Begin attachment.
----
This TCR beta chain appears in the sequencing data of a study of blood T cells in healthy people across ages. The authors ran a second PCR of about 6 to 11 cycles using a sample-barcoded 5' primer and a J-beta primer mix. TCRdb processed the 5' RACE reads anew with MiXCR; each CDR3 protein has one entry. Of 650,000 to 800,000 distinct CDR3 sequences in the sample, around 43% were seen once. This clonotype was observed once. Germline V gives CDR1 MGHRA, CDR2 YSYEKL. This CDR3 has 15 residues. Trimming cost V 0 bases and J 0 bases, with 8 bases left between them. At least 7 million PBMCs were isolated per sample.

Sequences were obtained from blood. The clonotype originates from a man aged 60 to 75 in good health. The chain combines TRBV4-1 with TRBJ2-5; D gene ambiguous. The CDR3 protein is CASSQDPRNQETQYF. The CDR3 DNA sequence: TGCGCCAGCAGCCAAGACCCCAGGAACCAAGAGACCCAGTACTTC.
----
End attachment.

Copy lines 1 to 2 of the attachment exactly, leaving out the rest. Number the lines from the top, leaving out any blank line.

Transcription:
This TCR beta chain appears in the sequencing data of a study of blood T cells in healthy people across ages. The authors ran a second PCR of about 6 to 11 cycles using a sample-barcoded 5' primer and a J-beta primer mix. TCRdb processed the 5' RACE reads anew with MiXCR; each CDR3 protein has one entry. Of 650,000 to 800,000 distinct CDR3 sequences in the sample, around 43% were seen once. This clonotype was observed once. Germline V gives CDR1 MGHRA, CDR2 YSYEKL. This CDR3 has 15 residues. Trimming cost V 0 bases and J 0 bases, with 8 bases left between them. At least 7 million PBMCs were isolated per sample.

Sequences were obtained from blood. The clonotype originates from a man aged 60 to 75 in good health. The chain combines TRBV4-1 with TRBJ2-5; D gene ambiguous. The CDR3 protein is CASSQDPRNQETQYF. The CDR3 DNA sequence: TGCGCCAGCAGCCAAGACCCCAGGAACCAAGAGACCCAGTACTTC.